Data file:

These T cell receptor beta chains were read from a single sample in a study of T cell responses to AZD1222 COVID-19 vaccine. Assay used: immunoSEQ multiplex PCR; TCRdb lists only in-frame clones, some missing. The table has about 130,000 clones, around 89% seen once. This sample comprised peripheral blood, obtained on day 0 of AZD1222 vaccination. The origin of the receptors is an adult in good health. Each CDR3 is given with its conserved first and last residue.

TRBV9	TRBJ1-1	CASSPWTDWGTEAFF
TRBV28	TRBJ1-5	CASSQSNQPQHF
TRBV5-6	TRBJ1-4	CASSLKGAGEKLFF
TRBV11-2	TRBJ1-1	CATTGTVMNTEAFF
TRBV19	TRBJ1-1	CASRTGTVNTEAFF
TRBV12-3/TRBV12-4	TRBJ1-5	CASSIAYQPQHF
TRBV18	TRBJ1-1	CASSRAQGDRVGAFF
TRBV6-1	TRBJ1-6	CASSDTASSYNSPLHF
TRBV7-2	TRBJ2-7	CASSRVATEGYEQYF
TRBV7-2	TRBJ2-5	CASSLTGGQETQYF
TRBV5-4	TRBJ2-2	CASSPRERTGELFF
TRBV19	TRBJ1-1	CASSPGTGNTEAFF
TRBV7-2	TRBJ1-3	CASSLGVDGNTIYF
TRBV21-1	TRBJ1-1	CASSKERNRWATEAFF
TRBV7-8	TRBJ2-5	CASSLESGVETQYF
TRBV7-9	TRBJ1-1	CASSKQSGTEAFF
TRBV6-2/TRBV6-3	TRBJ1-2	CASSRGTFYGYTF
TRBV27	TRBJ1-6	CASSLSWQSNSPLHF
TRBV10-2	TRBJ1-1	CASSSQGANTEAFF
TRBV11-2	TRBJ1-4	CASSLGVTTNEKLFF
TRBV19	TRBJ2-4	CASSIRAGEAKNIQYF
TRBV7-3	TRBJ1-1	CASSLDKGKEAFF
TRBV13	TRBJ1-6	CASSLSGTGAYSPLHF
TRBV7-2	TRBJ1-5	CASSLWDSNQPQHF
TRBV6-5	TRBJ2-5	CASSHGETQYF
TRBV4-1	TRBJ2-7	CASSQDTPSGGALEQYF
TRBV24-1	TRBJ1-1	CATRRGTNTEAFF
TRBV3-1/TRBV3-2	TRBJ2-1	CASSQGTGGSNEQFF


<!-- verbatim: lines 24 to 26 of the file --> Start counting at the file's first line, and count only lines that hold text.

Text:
TRBV13	TRBJ1-6	CASSLSGTGAYSPLHF
TRBV7-2	TRBJ1-5	CASSLWDSNQPQHF
TRBV6-5	TRBJ2-5	CASSHGETQYF